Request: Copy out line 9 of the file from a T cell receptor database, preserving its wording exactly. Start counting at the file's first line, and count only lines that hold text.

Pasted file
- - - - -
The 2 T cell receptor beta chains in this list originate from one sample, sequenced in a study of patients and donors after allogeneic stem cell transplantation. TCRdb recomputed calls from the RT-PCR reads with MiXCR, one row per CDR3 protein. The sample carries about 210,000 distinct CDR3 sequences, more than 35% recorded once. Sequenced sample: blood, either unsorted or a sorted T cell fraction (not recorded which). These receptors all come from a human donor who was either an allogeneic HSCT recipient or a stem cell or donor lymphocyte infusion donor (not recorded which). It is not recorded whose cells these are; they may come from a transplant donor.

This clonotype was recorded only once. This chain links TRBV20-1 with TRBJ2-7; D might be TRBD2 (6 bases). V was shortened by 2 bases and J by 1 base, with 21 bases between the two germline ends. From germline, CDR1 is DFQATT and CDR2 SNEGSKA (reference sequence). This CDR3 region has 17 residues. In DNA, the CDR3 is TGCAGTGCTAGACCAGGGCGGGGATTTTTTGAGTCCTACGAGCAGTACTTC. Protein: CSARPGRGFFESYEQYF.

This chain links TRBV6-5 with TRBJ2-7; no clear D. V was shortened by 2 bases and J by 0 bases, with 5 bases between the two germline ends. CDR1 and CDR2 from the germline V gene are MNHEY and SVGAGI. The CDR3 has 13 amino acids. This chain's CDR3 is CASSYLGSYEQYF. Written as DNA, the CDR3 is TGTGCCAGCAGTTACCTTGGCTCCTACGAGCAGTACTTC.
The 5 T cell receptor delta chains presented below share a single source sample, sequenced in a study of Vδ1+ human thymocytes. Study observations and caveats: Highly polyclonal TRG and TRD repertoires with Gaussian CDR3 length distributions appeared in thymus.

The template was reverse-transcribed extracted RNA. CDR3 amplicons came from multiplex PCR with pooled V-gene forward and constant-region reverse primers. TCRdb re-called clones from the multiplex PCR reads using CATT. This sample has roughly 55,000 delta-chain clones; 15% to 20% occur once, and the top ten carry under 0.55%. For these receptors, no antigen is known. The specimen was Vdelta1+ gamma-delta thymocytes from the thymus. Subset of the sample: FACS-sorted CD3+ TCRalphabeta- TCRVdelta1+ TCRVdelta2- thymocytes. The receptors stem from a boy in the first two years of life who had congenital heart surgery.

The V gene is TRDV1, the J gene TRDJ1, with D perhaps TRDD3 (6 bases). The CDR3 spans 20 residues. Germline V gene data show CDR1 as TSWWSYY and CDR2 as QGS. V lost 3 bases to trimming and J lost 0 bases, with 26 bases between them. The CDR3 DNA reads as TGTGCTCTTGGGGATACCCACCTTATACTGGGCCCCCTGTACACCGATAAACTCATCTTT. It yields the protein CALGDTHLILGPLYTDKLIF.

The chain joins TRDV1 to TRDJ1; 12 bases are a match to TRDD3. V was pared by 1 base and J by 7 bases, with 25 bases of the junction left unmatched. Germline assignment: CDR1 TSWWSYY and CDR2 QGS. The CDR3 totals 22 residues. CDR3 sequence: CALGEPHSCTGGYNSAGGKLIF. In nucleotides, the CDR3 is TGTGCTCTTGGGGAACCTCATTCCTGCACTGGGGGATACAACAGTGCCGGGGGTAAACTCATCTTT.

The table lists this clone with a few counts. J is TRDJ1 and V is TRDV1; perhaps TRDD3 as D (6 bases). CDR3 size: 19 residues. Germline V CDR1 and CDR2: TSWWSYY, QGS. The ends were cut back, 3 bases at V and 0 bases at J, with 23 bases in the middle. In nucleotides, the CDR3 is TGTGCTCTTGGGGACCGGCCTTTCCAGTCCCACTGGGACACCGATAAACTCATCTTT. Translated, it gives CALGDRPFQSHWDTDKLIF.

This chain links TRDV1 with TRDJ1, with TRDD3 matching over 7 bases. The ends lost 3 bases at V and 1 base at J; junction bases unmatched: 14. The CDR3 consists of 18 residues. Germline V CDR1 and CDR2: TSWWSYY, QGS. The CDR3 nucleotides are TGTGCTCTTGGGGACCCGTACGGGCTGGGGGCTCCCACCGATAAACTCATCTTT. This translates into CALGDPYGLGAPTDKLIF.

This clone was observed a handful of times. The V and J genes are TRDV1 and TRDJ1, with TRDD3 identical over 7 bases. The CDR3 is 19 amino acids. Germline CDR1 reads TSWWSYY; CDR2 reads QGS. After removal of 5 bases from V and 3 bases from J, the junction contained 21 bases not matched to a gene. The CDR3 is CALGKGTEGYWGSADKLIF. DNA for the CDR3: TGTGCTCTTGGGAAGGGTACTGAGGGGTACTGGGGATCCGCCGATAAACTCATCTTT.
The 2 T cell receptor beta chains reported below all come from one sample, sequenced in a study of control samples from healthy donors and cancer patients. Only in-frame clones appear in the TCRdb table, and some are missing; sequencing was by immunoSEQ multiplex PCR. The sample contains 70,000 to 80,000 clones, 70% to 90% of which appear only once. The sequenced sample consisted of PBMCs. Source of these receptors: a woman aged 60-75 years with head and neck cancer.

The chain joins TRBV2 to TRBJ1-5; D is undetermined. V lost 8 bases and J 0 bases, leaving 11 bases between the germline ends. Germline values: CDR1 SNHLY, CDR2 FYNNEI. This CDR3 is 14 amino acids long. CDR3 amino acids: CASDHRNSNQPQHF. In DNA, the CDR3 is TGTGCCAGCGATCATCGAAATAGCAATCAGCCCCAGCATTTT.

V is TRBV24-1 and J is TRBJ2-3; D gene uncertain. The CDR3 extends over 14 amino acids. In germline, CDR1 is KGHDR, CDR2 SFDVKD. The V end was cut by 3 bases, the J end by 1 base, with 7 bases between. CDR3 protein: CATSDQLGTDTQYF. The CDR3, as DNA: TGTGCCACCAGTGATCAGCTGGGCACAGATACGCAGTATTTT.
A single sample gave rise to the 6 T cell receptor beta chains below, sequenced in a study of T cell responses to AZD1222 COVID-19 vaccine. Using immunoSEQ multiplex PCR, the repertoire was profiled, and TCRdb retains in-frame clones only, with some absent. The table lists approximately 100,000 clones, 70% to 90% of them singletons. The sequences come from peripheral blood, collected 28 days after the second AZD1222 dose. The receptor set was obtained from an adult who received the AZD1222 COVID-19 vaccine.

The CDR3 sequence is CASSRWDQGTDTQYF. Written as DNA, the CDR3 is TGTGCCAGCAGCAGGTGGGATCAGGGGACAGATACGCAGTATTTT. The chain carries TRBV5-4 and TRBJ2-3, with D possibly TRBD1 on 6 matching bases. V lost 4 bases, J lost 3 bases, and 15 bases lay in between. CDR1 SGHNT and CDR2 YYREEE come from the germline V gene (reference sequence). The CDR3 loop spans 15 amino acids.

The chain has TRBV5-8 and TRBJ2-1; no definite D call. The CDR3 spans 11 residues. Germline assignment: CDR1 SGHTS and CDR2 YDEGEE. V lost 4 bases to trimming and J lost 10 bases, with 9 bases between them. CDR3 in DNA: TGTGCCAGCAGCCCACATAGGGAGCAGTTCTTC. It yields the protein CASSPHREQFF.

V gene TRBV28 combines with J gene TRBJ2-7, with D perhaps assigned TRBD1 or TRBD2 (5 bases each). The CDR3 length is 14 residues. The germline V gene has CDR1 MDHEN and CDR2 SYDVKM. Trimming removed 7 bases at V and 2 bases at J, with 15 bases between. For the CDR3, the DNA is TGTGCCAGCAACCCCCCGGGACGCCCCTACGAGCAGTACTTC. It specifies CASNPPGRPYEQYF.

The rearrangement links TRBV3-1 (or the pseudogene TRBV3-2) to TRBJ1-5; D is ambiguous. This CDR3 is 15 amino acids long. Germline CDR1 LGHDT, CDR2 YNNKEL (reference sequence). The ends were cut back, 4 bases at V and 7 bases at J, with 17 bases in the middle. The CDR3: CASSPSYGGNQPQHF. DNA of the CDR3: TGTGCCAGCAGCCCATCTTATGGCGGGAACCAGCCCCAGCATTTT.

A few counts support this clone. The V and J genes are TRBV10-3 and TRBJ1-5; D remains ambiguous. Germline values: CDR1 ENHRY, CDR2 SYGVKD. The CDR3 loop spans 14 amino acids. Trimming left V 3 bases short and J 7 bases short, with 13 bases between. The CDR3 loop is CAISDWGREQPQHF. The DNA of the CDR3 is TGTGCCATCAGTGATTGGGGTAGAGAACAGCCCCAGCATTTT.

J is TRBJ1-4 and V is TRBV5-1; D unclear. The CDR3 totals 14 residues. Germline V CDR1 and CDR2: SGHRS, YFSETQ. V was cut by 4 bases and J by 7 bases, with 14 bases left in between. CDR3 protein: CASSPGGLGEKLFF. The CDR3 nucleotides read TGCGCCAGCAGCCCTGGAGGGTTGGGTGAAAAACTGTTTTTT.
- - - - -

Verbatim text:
This chain links TRDV1 with TRDJ1, with TRDD3 matching over 7 bases. The ends lost 3 bases at V and 1 base at J; junction bases unmatched: 14. The CDR3 consists of 18 residues. Germline V CDR1 and CDR2: TSWWSYY, QGS. The CDR3 nucleotides are TGTGCTCTTGGGGACCCGTACGGGCTGGGGGCTCCCACCGATAAACTCATCTTT. This translates into CALGDPYGLGAPTDKLIF.